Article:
Tax affairs were not enough to send gunman to jail

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AN ACCOUNTANT friend of Doncaster-born lawyer Kevin Commons had told mass killer Derrick Bird he would not go to prison over tax problems.

Mr Commons, who was raised in Cantley, became the second of 12 people murdered by Bird when he went on the rampage with two guns in and around Whitehaven, in Cumbria, later killing himself.

Bird faced an estimated maximum tax bill of £25,000 but was “financially secure” and had savings of more than £50,000, the inquest into the deaths heard.

The gunman, who killed 12 people before he shot himself dead last summer, had been convinced he was going to prison over his tax affairs.

Less than a fortnight before the shootings in West Cumbria on June 2, accountant Peter Ellwood told him he would not be going to jail over the matter - but he did not appear to listen to the advice, after being introduced to him by Mr Commons, a former officer at Doncaster Magistrates’ Court.

Self-employed taxi driver Bird, 52, met Peter Ellwood after the HMRC began an investigation into his self-assessment tax returns.

He told Mr Ellwood he thought he had under-declared his income and was liable to pay more tax.

The accountant told the inquests into the 13 deaths that his client might have to pay a maximum “worst case” figure of £25,000 if the investigators trawled back 15 years to when Bird first became a taxi driver.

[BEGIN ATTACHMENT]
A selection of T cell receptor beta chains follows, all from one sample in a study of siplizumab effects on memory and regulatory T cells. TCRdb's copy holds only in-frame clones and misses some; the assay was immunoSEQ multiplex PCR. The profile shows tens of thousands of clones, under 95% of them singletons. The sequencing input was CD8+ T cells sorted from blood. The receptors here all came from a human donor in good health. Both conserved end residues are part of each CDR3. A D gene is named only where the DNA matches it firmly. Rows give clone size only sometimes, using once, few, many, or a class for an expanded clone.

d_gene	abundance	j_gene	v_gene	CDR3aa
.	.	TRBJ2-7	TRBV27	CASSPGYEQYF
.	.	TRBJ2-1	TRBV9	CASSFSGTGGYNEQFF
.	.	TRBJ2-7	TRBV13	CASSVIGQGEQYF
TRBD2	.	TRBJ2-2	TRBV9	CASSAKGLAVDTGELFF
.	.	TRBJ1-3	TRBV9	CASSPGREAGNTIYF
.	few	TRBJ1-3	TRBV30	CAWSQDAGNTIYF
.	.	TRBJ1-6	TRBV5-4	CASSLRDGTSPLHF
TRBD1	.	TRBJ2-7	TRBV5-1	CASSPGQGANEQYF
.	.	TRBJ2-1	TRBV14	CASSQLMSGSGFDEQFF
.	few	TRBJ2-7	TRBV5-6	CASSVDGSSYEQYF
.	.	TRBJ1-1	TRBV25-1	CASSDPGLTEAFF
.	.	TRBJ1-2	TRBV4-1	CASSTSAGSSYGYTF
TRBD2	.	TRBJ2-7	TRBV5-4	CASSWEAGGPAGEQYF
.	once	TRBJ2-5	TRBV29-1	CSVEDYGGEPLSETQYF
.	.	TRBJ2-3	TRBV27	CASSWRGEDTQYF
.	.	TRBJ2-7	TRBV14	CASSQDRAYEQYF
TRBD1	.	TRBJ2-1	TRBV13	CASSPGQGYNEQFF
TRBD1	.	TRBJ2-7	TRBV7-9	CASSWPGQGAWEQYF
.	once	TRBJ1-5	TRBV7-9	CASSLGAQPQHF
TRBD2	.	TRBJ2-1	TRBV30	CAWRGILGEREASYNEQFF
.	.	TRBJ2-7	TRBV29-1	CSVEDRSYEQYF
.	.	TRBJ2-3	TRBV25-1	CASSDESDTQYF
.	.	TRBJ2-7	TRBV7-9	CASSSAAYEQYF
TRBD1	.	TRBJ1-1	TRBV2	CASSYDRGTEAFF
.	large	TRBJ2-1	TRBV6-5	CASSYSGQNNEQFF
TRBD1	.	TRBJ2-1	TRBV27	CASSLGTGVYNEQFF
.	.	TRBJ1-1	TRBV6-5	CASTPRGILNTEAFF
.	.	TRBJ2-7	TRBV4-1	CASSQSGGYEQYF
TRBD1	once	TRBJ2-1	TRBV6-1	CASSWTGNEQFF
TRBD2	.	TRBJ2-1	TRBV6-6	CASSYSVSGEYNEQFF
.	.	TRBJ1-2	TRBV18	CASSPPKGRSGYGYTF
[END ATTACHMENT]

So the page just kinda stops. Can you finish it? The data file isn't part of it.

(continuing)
He said Bird did not appear to be listening throughout the meeting at his office and was “anxious” when he left.

Another meeting was later set up between the men and former Doncaster Grammar School pupil Mr Commons. It was due to take place at Mr Commons’s offices in Workington at 3pm on the day of the shootings.

Mr Ellwood told the inquest: “Kevin thought Derrick was anxious. He thought it best if we have a meeting with him to put him at ease.”

Mr Ellwood and Mr Commons had discussed Bird in a telephone conversation, in which Bird was described as very anxious.

Later the hearing at Energus at Workington was told by Detective Constable Catherine Rogerson, financial investigator for Cumbria Constabulary, that Bird had not lived beyond his means and led a moderate lifestyle.

She said: “I can conclude that he appeared to have no money worries and was financially secure.”